How Does Risk-based Deposit Insurance Premium Affect Bank Risk Taking? Islamic Bank vis a vis Conventional Bank
Keywords:Deposit insurance, Islamic banks, Conventional banks, Bank risk, Insurance premium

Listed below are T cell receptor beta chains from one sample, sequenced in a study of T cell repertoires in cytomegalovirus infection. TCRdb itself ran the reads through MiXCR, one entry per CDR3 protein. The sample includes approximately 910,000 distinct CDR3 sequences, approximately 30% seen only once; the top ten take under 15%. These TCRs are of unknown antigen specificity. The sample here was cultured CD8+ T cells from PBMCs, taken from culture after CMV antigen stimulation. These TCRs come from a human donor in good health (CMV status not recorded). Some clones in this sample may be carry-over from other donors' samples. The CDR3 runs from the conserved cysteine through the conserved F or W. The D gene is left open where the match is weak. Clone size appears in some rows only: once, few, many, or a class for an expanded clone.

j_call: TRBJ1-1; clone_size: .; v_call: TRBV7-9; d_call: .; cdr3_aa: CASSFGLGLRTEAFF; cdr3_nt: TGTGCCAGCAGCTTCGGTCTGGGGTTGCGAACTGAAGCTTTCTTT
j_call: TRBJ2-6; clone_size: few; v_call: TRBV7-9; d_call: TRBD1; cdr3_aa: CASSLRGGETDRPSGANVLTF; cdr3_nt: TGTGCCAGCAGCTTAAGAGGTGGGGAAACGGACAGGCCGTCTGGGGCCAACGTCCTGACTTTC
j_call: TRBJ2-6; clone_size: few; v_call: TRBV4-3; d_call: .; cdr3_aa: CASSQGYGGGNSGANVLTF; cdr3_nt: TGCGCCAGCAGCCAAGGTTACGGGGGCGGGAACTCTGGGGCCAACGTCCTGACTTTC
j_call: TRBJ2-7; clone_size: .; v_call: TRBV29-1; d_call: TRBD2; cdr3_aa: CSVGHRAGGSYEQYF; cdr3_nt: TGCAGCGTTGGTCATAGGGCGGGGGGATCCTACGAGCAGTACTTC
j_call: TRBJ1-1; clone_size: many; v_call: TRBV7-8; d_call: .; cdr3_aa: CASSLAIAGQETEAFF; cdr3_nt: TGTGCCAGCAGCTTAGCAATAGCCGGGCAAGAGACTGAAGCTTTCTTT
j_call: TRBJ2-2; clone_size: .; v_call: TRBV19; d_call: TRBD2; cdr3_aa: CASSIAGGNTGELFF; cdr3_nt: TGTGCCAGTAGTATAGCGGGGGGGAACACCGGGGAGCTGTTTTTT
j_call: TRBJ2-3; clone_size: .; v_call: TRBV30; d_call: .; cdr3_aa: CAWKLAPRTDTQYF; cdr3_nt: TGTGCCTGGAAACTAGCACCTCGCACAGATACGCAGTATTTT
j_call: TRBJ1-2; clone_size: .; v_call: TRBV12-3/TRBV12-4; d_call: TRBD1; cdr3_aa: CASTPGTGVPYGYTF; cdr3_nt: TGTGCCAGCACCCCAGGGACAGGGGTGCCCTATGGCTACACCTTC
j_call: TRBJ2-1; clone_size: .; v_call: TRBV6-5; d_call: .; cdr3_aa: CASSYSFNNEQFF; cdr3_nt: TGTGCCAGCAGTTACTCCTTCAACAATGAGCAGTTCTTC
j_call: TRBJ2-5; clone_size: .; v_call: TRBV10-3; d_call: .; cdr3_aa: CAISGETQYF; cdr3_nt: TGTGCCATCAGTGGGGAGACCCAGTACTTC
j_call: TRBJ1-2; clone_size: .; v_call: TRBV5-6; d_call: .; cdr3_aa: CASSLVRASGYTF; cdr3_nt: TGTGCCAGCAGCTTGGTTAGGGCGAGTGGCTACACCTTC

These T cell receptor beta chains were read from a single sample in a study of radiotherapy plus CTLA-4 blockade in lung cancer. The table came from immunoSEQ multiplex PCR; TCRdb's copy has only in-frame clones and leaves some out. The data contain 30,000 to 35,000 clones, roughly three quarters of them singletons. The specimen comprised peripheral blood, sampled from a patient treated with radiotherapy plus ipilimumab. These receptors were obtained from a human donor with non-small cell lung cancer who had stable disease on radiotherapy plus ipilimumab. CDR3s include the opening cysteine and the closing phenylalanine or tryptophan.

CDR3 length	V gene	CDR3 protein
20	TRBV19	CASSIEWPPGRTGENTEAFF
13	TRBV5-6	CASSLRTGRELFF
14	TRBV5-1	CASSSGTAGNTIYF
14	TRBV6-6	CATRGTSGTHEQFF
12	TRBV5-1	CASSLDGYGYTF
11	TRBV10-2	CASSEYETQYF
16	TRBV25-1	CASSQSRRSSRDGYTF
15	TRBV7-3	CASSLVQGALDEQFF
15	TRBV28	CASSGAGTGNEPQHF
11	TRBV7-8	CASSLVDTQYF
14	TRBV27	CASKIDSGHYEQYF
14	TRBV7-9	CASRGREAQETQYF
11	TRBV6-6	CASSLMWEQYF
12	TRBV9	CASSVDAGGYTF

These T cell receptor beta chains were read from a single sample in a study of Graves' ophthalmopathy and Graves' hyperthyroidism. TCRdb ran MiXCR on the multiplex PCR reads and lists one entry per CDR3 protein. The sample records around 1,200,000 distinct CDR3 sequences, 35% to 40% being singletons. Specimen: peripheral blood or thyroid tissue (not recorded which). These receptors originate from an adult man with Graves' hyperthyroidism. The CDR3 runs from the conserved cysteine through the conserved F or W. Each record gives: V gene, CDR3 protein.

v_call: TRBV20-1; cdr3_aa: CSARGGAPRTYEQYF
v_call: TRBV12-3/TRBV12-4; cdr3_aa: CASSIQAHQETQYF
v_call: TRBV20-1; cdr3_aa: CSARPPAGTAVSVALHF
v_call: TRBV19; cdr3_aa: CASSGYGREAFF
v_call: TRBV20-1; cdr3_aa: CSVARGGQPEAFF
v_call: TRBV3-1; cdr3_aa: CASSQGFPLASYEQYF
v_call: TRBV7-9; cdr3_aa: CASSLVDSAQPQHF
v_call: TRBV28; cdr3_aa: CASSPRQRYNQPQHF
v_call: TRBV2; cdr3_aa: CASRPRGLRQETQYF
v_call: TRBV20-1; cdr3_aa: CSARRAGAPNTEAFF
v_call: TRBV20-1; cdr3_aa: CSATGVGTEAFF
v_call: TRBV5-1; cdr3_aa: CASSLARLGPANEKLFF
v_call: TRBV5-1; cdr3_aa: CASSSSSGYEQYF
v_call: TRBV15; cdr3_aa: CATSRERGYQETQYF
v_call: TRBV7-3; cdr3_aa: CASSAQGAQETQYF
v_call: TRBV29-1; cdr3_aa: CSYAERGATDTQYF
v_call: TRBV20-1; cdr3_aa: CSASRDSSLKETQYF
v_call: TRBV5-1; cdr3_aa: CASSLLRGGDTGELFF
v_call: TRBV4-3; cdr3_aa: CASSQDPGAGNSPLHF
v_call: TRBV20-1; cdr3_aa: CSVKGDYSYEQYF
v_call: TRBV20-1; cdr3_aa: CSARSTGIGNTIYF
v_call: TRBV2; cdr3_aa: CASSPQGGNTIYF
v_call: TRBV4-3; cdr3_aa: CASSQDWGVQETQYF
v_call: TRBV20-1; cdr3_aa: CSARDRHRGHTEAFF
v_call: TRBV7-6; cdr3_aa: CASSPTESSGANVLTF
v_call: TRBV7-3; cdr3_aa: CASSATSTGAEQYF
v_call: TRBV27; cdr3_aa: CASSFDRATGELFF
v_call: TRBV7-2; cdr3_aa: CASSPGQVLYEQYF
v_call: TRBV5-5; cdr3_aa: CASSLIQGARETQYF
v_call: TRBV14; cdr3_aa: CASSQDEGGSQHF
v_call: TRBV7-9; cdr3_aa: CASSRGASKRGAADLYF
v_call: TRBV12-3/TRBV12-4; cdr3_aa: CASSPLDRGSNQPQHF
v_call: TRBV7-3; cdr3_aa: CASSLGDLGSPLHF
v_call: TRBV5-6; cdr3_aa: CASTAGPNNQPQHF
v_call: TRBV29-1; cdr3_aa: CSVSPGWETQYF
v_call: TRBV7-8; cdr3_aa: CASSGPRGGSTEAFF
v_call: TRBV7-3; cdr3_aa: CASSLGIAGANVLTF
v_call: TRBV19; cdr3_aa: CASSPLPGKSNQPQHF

Central banks across the world implemented deposit insurance system as a major risk management practice in the post Global Financial Crisis (2007/2008) period. This study provides insights on the efficacy of deposit insurance policy in the Malaysian market where Islamic and conventional banking co-exist. Given that Islamic banking principles inherently limits bank risk taking ability, the study findings clearly identify the pertinent role of risk-based deposit insurance premium on mitigating potential increase bank risk in the post-financial crisis period. Using Malaysian banks data for the period 2002-2010, this study finds that Islamic banks have lower risk appetite than conventional banks. Most importantly, after the introduction of deposit insurance system, insolvency and operational risk increase mainly for conventional banks owing to inadequate premium. This calls for policymakers to carefully consider design features for an effective risk-based DI system that is risk-premium sensitive to ensure financial stability. Other policy implications include that the risk-based deposit insurance premium would prevent regulatory arbitrage, while Shariah compliance principles prevent the Islamic banks from adjusting their risk after the introduction of a deposit insurance system. Worth mentioning is the institution of an early warning mechanism policy as well as formal cooperation in information sharing protocols among policymakers, regulators and deposit insurance organisations to minimise operational risk in banks.
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